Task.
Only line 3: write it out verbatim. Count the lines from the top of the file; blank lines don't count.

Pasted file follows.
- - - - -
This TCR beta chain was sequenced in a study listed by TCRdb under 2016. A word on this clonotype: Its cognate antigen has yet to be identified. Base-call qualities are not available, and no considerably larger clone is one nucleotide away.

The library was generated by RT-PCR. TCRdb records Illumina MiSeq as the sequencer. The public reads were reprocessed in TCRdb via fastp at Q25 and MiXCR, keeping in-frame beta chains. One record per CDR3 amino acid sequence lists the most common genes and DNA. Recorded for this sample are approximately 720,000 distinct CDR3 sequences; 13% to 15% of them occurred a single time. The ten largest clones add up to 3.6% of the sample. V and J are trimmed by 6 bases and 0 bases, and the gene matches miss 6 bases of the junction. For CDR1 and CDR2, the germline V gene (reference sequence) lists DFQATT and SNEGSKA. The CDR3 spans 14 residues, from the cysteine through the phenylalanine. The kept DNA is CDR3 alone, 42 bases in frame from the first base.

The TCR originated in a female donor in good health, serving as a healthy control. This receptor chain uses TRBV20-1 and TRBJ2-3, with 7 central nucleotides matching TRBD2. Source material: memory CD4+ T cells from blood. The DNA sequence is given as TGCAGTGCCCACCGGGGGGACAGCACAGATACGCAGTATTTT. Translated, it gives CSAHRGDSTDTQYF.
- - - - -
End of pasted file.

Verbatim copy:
The TCR originated in a female donor in good health, serving as a healthy control. This receptor chain uses TRBV20-1 and TRBJ2-3, with 7 central nucleotides matching TRBD2. Source material: memory CD4+ T cells from blood. The DNA sequence is given as TGCAGTGCCCACCGGGGGGACAGCACAGATACGCAGTATTTT. Translated, it gives CSAHRGDSTDTQYF.